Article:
I don’t want you to think that I have been reading only Diels-Alder literature of late, but I found the recent JACS paper from Michael Doyle’s lab to be quite remarkable. The authors report a mild conversion of diene-tethered diazo compounds to the corresponding [4+2] cycloaddition products. Prior to the Doyle work, diazo compounds were not known to partake in cycloadditions of this kind. When I read stuff like this, I inevitably ask myself: how many times such a reaction happened (unbeknownst to the experimentalist) in the past? You have to agree that people must have studied metal-catalyzed intramolecular cyclopropanation processes in which a diene was evaluated as the carbenoid acceptor. But then maybe no one bothered to evaluate dienes in that capacity. Otherwise, how can one possibly imagine that a room temperature pathway to the Diels-Alder adducts shown below has remained veiled for so long? There is some gold-based catalysis described in this paper as well, but it is the room temperature transformation in chloroform that is surprising.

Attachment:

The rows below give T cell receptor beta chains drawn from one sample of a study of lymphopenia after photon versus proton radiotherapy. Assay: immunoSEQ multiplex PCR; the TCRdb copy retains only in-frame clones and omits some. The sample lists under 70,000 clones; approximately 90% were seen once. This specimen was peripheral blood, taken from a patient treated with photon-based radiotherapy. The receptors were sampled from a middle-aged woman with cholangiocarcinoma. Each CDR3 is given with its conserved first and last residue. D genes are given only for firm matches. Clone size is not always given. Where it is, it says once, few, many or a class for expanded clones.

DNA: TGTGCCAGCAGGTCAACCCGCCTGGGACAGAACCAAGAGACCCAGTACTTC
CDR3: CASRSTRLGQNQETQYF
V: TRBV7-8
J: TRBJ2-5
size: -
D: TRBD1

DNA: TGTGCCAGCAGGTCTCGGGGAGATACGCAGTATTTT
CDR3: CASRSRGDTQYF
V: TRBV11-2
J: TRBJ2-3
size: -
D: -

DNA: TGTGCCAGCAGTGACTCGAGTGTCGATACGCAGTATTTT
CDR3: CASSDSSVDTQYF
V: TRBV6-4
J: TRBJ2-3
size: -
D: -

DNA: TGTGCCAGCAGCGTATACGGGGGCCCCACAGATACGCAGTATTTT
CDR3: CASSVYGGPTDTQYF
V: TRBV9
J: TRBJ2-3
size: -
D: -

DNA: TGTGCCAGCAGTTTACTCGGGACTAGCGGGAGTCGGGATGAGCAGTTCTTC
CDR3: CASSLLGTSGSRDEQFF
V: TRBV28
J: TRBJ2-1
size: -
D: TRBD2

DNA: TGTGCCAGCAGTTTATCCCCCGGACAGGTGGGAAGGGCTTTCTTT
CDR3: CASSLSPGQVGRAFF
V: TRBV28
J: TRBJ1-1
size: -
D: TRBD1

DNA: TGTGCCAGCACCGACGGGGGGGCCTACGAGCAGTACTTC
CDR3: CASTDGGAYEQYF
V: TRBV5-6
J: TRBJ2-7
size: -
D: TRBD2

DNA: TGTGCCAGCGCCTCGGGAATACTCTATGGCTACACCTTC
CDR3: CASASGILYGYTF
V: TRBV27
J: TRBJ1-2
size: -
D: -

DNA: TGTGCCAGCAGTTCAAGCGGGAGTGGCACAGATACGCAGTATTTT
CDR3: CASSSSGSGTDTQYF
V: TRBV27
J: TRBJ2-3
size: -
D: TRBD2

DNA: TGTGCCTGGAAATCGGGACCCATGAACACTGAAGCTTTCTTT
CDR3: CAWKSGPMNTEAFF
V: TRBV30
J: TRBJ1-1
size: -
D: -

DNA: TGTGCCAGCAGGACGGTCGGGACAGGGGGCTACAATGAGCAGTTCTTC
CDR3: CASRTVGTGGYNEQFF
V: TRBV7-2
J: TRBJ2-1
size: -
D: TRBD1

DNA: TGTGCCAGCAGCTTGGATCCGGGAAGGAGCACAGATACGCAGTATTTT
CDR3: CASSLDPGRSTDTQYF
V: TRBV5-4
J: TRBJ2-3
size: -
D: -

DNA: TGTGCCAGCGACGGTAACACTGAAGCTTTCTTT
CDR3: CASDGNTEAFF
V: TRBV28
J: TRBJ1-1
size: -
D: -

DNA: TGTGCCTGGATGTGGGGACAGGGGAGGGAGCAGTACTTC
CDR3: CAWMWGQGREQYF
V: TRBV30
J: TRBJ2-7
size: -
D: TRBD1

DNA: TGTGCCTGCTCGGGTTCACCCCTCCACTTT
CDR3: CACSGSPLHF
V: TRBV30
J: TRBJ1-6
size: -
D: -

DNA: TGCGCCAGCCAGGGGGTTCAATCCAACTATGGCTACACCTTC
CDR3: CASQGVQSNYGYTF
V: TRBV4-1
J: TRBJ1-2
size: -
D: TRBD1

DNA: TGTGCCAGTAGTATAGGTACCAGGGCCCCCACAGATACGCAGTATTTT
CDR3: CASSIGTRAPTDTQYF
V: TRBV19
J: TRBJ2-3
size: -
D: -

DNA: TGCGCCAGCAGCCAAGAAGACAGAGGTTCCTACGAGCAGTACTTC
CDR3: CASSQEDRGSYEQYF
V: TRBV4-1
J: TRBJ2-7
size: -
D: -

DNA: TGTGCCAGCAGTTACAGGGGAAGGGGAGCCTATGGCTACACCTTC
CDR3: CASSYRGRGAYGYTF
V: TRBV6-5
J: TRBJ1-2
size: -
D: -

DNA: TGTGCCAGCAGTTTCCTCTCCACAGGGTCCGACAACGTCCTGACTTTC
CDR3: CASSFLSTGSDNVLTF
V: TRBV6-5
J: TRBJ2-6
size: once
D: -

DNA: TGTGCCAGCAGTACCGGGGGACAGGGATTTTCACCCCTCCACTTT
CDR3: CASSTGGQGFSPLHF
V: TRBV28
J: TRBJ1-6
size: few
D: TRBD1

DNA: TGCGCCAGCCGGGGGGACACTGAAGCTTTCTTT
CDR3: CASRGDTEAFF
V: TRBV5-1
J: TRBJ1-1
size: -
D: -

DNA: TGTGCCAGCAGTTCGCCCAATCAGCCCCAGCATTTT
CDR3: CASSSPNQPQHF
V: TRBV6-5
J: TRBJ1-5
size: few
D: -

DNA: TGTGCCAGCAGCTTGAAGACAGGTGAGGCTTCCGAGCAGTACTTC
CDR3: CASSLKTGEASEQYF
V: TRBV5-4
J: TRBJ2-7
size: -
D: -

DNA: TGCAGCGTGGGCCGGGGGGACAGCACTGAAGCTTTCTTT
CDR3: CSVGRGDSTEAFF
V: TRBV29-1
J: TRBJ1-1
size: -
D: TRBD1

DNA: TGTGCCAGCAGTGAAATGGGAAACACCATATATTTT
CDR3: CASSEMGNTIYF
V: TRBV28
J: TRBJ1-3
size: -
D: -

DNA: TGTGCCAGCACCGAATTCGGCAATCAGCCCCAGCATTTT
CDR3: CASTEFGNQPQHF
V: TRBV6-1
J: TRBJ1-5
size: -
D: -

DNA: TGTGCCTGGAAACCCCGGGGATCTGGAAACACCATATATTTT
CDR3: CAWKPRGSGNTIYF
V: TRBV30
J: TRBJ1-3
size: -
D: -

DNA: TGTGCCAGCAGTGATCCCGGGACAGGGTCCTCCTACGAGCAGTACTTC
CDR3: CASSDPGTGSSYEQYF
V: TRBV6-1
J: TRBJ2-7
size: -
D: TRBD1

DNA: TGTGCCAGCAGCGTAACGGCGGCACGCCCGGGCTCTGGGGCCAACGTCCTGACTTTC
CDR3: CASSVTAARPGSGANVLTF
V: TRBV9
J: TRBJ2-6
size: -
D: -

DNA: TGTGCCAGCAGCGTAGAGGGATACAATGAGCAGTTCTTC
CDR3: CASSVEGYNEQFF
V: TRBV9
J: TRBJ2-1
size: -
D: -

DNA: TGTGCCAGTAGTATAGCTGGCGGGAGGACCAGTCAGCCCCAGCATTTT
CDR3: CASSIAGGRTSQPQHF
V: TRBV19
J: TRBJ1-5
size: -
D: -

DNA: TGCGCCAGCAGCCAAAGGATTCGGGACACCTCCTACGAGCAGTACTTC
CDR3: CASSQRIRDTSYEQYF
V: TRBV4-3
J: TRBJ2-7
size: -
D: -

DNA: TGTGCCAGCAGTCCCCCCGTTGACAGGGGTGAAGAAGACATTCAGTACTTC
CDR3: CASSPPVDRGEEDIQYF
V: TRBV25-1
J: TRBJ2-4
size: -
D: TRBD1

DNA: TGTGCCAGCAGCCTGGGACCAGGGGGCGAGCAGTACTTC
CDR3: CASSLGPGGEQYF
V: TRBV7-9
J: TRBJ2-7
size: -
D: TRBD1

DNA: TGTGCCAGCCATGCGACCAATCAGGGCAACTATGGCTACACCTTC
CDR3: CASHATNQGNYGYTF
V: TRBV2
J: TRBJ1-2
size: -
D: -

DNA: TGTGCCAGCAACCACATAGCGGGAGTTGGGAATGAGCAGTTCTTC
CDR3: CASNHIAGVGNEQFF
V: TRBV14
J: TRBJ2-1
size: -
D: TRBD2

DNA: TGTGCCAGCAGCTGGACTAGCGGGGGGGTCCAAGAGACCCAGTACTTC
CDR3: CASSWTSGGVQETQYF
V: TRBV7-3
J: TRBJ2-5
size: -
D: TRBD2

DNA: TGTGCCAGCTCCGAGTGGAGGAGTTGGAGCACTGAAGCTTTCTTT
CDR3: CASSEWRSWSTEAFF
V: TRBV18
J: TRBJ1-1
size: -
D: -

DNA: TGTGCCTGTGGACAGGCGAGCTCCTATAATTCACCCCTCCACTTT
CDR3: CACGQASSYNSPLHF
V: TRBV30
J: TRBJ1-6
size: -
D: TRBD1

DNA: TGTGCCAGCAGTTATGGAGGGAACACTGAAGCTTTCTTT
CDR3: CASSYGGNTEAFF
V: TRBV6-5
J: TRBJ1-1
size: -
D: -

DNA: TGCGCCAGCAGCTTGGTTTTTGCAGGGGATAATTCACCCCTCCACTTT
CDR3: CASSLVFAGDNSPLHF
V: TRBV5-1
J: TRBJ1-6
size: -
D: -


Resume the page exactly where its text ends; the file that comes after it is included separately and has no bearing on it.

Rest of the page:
Was the title of this post an ode to Bond girls of yore? Always enjoy reading your thoughts…
Ha! Indeed, Warren. Good to hear from you.